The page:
A True Diary of Woe - Part Twelve

Written by Inchcock

Sunday, 18 September 2011

image for A True Diary of Woe - Part Twelve
These and girls like them, actually showed an interest... in the car, not me!

A story of one man's utter failure, depression, frustration, and poverty, starting in August 1947

Chapter Twent-six: Into the offenders relocation digs

The next day, I went off to work at Tesco, and after while I got call from dear mummy.

She had got me somewhere to live. (Which I thought I'd already got before she stopped paying the rent, emptied the gas and electricity meters, flogged off the furniture, all my stuff, all Dad's stuff, sold a neighbouring family a holiday in a none existent caravan, and did a runner!)

This place she had got for me, was at some digs in the Meadows, 49 Wilford Crescent East, and I was assured it was nice and clean.

I went around that night to view these digs - and found the landlady to be firm but nice with it.

The three storey house had 6 bedrooms, one a single, two doubles, two triple bedded, one with four beds, and the top one with nine beds in it.

The only shock was the prices of the board, £5.5.0. (5 guineas) a week board! I think I was only earning about £9 a week at that time - but needs must.

So I moved in, and soon settled in with the other 11 or so lads who were staying there.

The landlady, Mary Gavin from Athlone in Ireland, was hard, fair, and a none-bullshitter, what she said went.

Her husband Jack was a Nottingham man, big, and as soft of butter, I never knew him to lose his temper.

I soon palled up with other three the lads in my bedroom, and being the youngest, was soon introduced to the pleasures of regular intakes of Home Ales, how to play darts, and the perpetual tottie seeking activities that I was not very good at... keen, persistent, avid, but generally unsuccessful.

The only period of success I had, came after about a year in the digs, and I was doing well at work, had been promoted with a nice increase in pay, and one of lads, I think his name was Trevor, suggested we combine out finances and buy a car on sale just down the road from the digs.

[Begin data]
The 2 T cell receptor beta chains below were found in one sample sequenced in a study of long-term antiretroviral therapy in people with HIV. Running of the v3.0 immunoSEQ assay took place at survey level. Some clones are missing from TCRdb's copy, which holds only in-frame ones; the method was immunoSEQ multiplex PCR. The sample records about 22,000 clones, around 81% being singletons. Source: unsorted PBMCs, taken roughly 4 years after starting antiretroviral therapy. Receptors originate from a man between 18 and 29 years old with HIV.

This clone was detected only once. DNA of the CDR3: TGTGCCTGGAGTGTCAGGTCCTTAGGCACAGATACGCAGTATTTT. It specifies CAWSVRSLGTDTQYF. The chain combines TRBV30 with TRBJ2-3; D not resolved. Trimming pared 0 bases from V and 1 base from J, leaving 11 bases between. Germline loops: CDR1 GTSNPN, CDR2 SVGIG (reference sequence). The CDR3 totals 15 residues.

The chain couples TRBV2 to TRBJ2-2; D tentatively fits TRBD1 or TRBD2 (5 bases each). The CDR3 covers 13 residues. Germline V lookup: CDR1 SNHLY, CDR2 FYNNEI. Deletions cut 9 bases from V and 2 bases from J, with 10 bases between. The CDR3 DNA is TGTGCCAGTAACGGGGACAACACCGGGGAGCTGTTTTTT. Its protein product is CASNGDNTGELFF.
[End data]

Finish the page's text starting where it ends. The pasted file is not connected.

I explained I could not drive, and for the next month one or the other of lads would take me for lessons every night.

I passed my test, and the car, a Ford Consul Classic 4 door, Maroon with a cream roof, was still for sale, and the price had dropped to £90!

We purchased the vehicle, filled it with petrol, took it for a spin, and found it had many, many extras!
1) The steering column gear change was unmasterable to both of us, but at least when either of us went to pick someone up, they would be aware of our arrival beforehand by the tuneful grating noise that accompanied a gear change.

2) The pleasant aroma of petrol fumes was, it appears standard on that model, and made many long drives intensely enjoyable and worry free!

3) As the head light casings regularly filled up with rainwater, we considered putting a goldfish in to customise the thing.

4) We were unsure who tied the front bumper on, but they used electrical cable, and made a custom job of it, leaving it at pleasant 15% angle.

5) Air conditioning came through the whole in the drivers foot-well, and the cracks around the inverted rear window.

6) The steering was slack and flaccid to say the least it was rather disconcerting when travelling at speed (not that was very often believe me) as at times you was actually turning the massive very thin steering wheel to the left, as you and the vehicle went to the right!

7) You had to try not to slam the drivers doors too hard, as this had a custom of encouraging the side window to disappear with a painful grating noise at it fell.

The last, but most monumental extra I found - was that for some reason, maybe because it and twin headlights and looked American, it was the finest tottie puller in the world!

A trip to the Pally for a dance and crumpet, now bought success, unparalleled in my lifetime!

The girls were impressed with the car of course, not me!!!

Ah.... memories.... distant memories.... remembering the memories gets harder as I grow into the state of decrepitude and senility, as is the lot of all those who live long enough...

See what I mean, I nearly lost it there!

Anyway, overall it was a slow, noisy, smelly, unreliable, and expensive to run car: The Best Car I've Ever Had!

It's as I say. Memories fade, that is sad! Any-road-up, it was about 8 months after I'd moved into the lodgings, that I found out it was half-way house for prison parolees!

Trust mother to find me somewhere to live!

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The story above is a satire or parody. It is entirely fictitious.

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